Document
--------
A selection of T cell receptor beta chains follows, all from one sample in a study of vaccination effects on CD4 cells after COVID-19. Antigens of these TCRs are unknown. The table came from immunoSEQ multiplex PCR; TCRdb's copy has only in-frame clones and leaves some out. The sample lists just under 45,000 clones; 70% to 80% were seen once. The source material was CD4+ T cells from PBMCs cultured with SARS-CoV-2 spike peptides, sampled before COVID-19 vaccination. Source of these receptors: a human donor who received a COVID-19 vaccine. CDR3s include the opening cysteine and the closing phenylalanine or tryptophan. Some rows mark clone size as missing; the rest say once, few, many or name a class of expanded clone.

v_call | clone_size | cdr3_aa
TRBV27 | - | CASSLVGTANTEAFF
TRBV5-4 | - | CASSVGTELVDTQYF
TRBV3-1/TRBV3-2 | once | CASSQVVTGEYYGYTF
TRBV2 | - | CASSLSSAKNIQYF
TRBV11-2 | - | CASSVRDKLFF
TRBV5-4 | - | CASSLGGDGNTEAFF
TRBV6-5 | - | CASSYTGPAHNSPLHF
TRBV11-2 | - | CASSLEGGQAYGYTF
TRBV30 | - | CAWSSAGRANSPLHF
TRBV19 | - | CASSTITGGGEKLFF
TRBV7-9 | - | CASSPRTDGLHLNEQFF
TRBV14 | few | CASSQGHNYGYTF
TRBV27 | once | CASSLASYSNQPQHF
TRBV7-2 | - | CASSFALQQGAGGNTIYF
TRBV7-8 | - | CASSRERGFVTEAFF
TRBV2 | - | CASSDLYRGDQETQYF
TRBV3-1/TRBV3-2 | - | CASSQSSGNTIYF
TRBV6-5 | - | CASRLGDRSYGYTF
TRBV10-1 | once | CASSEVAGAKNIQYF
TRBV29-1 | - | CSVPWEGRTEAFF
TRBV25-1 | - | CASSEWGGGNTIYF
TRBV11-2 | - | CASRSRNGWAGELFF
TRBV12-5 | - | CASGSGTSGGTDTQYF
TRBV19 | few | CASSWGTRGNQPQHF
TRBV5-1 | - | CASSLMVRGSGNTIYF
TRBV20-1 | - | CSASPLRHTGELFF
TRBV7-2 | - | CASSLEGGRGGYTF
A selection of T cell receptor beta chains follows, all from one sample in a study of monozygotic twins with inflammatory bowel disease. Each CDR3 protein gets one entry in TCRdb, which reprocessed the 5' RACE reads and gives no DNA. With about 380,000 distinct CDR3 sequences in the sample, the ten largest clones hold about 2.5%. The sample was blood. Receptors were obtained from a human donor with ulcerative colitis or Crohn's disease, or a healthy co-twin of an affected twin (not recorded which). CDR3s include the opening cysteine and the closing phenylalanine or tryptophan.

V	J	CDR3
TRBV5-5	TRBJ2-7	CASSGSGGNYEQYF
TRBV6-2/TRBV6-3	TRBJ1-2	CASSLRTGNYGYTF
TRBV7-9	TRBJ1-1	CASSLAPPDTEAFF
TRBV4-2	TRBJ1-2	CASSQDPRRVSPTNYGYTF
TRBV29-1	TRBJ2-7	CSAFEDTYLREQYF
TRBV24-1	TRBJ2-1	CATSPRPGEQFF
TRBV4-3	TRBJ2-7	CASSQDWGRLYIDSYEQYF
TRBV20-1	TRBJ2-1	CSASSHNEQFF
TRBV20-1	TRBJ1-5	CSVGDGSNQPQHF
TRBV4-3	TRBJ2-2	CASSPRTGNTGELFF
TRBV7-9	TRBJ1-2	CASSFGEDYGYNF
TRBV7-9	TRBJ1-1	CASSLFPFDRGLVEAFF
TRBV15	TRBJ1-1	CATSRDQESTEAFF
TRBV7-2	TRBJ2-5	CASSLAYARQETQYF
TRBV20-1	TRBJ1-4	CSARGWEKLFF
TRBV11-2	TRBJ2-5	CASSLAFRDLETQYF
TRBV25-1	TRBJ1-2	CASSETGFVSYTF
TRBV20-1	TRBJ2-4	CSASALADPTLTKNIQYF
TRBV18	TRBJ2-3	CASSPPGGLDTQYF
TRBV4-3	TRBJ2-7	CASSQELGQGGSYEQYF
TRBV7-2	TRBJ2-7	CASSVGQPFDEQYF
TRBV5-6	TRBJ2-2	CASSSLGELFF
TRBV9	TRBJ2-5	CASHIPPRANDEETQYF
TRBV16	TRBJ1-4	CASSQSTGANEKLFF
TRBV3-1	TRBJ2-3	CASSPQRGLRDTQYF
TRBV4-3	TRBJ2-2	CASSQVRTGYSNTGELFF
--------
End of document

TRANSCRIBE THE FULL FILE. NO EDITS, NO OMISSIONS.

A selection of T cell receptor beta chains follows, all from one sample in a study of vaccination effects on CD4 cells after COVID-19. Antigens of these TCRs are unknown. The table came from immunoSEQ multiplex PCR; TCRdb's copy has only in-frame clones and leaves some out. The sample lists just under 45,000 clones; 70% to 80% were seen once. The source material was CD4+ T cells from PBMCs cultured with SARS-CoV-2 spike peptides, sampled before COVID-19 vaccination. Source of these receptors: a human donor who received a COVID-19 vaccine. CDR3s include the opening cysteine and the closing phenylalanine or tryptophan. Some rows mark clone size as missing; the rest say once, few, many or name a class of expanded clone.

v_call | clone_size | cdr3_aa
TRBV27 | - | CASSLVGTANTEAFF
TRBV5-4 | - | CASSVGTELVDTQYF
TRBV3-1/TRBV3-2 | once | CASSQVVTGEYYGYTF
TRBV2 | - | CASSLSSAKNIQYF
TRBV11-2 | - | CASSVRDKLFF
TRBV5-4 | - | CASSLGGDGNTEAFF
TRBV6-5 | - | CASSYTGPAHNSPLHF
TRBV11-2 | - | CASSLEGGQAYGYTF
TRBV30 | - | CAWSSAGRANSPLHF
TRBV19 | - | CASSTITGGGEKLFF
TRBV7-9 | - | CASSPRTDGLHLNEQFF
TRBV14 | few | CASSQGHNYGYTF
TRBV27 | once | CASSLASYSNQPQHF
TRBV7-2 | - | CASSFALQQGAGGNTIYF
TRBV7-8 | - | CASSRERGFVTEAFF
TRBV2 | - | CASSDLYRGDQETQYF
TRBV3-1/TRBV3-2 | - | CASSQSSGNTIYF
TRBV6-5 | - | CASRLGDRSYGYTF
TRBV10-1 | once | CASSEVAGAKNIQYF
TRBV29-1 | - | CSVPWEGRTEAFF
TRBV25-1 | - | CASSEWGGGNTIYF
TRBV11-2 | - | CASRSRNGWAGELFF
TRBV12-5 | - | CASGSGTSGGTDTQYF
TRBV19 | few | CASSWGTRGNQPQHF
TRBV5-1 | - | CASSLMVRGSGNTIYF
TRBV20-1 | - | CSASPLRHTGELFF
TRBV7-2 | - | CASSLEGGRGGYTF
A selection of T cell receptor beta chains follows, all from one sample in a study of monozygotic twins with inflammatory bowel disease. Each CDR3 protein gets one entry in TCRdb, which reprocessed the 5' RACE reads and gives no DNA. With about 380,000 distinct CDR3 sequences in the sample, the ten largest clones hold about 2.5%. The sample was blood. Receptors were obtained from a human donor with ulcerative colitis or Crohn's disease, or a healthy co-twin of an affected twin (not recorded which). CDR3s include the opening cysteine and the closing phenylalanine or tryptophan.

V	J	CDR3
TRBV5-5	TRBJ2-7	CASSGSGGNYEQYF
TRBV6-2/TRBV6-3	TRBJ1-2	CASSLRTGNYGYTF
TRBV7-9	TRBJ1-1	CASSLAPPDTEAFF
TRBV4-2	TRBJ1-2	CASSQDPRRVSPTNYGYTF
TRBV29-1	TRBJ2-7	CSAFEDTYLREQYF
TRBV24-1	TRBJ2-1	CATSPRPGEQFF
TRBV4-3	TRBJ2-7	CASSQDWGRLYIDSYEQYF
TRBV20-1	TRBJ2-1	CSASSHNEQFF
TRBV20-1	TRBJ1-5	CSVGDGSNQPQHF
TRBV4-3	TRBJ2-2	CASSPRTGNTGELFF
TRBV7-9	TRBJ1-2	CASSFGEDYGYNF
TRBV7-9	TRBJ1-1	CASSLFPFDRGLVEAFF
TRBV15	TRBJ1-1	CATSRDQESTEAFF
TRBV7-2	TRBJ2-5	CASSLAYARQETQYF
TRBV20-1	TRBJ1-4	CSARGWEKLFF
TRBV11-2	TRBJ2-5	CASSLAFRDLETQYF
TRBV25-1	TRBJ1-2	CASSETGFVSYTF
TRBV20-1	TRBJ2-4	CSASALADPTLTKNIQYF
TRBV18	TRBJ2-3	CASSPPGGLDTQYF
TRBV4-3	TRBJ2-7	CASSQELGQGGSYEQYF
TRBV7-2	TRBJ2-7	CASSVGQPFDEQYF
TRBV5-6	TRBJ2-2	CASSSLGELFF
TRBV9	TRBJ2-5	CASHIPPRANDEETQYF
TRBV16	TRBJ1-4	CASSQSTGANEKLFF
TRBV3-1	TRBJ2-3	CASSPQRGLRDTQYF
TRBV4-3	TRBJ2-2	CASSQVRTGYSNTGELFF